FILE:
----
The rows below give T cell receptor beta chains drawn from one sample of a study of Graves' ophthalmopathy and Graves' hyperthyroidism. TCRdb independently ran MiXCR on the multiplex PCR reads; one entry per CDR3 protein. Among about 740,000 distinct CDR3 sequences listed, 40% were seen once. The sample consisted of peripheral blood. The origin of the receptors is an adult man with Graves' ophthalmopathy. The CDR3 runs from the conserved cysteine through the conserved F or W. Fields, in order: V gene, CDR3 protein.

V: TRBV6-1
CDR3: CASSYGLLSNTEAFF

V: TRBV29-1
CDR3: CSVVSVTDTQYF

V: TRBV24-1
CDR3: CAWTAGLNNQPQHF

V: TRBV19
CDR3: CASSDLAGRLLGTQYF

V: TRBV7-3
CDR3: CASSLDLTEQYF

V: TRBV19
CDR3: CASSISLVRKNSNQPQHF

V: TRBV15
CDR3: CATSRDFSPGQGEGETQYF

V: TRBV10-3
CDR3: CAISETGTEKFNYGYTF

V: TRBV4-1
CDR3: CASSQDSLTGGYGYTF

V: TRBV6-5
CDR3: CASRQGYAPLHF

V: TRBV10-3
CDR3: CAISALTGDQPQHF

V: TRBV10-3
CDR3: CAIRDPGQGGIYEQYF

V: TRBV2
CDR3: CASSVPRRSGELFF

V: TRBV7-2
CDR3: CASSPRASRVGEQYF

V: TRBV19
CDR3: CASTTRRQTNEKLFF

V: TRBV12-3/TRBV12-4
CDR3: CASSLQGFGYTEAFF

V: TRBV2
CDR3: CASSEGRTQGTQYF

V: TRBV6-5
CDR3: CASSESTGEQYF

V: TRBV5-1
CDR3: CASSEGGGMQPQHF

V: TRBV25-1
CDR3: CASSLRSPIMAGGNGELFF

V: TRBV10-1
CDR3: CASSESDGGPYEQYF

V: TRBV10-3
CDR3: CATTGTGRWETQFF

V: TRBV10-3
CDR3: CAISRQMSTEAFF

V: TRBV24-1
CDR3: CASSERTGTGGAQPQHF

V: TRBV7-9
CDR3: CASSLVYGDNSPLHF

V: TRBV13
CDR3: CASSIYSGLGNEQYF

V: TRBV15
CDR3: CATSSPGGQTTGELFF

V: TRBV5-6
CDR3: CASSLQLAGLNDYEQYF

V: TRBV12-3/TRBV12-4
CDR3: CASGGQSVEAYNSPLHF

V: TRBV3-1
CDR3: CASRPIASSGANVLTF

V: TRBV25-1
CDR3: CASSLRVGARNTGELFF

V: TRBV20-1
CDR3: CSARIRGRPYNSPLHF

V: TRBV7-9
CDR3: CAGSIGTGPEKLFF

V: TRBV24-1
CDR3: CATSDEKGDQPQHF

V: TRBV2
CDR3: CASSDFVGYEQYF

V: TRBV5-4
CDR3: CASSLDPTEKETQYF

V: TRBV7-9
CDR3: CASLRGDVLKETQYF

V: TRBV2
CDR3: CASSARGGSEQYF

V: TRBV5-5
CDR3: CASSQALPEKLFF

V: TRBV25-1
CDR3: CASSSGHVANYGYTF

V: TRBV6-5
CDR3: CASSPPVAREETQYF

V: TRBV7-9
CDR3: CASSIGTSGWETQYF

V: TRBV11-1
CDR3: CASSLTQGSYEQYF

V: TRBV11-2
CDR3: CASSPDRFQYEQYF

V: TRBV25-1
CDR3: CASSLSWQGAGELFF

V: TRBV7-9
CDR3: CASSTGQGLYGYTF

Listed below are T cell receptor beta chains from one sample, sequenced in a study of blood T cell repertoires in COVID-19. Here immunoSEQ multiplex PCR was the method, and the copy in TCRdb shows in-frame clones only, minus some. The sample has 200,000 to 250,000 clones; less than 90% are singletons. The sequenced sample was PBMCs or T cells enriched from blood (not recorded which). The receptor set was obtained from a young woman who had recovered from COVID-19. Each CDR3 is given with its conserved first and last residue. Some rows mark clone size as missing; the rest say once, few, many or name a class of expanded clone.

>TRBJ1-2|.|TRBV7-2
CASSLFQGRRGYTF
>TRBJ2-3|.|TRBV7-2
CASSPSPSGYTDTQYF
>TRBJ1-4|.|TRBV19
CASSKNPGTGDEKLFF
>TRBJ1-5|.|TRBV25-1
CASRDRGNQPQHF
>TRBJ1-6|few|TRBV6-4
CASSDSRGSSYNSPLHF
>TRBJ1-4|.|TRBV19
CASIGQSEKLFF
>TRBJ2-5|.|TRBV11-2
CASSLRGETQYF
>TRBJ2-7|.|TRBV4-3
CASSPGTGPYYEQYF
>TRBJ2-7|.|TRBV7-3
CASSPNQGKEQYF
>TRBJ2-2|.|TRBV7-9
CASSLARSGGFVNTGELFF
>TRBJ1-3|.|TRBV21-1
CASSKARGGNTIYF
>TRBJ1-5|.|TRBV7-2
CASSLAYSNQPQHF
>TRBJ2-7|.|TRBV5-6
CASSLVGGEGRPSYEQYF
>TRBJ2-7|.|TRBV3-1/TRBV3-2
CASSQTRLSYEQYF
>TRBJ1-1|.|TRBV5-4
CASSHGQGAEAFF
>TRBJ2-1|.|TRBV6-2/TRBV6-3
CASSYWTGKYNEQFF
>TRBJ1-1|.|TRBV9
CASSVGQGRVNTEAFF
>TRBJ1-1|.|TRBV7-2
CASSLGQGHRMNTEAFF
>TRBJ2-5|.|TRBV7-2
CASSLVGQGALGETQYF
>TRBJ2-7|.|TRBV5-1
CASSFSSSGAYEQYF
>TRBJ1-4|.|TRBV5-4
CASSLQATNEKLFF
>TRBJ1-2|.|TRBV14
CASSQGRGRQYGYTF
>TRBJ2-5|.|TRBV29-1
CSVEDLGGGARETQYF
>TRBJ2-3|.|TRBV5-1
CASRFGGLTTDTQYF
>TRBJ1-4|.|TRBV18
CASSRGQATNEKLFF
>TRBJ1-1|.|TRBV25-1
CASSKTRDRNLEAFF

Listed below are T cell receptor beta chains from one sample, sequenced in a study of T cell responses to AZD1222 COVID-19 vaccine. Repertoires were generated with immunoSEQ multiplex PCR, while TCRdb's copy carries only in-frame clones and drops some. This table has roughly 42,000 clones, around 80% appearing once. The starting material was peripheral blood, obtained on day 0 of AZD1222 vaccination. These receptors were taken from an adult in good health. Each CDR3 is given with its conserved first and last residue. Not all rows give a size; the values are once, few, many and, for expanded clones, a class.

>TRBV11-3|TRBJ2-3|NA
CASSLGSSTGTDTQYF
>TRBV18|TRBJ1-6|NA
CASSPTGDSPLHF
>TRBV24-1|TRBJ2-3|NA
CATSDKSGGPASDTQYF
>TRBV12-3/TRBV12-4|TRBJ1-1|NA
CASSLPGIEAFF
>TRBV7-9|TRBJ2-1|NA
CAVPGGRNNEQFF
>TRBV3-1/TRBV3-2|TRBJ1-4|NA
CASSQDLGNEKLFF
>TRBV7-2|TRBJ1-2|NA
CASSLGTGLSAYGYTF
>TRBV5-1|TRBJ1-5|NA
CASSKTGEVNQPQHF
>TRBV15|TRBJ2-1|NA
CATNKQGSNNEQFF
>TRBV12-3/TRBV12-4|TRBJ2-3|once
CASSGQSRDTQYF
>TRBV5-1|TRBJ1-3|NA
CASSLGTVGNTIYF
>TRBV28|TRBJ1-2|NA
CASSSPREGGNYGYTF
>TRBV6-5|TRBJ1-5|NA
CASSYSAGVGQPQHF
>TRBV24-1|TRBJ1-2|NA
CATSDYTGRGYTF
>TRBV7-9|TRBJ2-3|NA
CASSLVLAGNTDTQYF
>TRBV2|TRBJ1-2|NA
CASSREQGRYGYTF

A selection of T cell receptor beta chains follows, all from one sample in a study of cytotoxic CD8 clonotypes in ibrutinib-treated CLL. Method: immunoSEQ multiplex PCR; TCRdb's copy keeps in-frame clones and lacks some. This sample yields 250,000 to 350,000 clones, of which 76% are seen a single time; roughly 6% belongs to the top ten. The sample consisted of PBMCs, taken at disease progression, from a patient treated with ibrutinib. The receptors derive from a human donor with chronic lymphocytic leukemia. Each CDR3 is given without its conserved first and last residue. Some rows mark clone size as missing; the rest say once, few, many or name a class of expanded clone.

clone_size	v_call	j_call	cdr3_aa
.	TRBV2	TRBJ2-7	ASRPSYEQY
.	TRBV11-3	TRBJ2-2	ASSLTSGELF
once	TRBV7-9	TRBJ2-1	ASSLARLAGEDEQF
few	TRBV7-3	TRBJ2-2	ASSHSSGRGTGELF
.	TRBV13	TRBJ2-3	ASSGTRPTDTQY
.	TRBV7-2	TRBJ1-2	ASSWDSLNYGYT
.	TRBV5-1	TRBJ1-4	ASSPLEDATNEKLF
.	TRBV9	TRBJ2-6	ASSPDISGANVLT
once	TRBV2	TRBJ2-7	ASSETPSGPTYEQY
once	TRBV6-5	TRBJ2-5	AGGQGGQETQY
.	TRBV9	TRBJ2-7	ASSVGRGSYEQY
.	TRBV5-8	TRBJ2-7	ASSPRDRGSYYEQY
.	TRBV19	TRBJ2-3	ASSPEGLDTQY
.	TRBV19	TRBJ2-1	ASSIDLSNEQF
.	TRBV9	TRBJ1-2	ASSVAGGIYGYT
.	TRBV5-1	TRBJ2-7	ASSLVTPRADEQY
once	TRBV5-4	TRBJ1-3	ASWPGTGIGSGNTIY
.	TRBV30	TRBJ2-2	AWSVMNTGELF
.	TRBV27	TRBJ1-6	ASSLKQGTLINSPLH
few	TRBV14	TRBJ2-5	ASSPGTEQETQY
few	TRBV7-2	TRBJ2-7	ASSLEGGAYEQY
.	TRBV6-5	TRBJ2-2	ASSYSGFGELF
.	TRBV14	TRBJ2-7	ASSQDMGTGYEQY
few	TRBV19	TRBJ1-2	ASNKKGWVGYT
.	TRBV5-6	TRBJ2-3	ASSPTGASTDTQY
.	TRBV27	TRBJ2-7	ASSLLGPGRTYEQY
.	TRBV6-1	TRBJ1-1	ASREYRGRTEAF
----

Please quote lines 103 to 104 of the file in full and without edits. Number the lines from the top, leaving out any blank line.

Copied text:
>TRBJ1-6|few|TRBV6-4
CASSDSRGSSYNSPLHF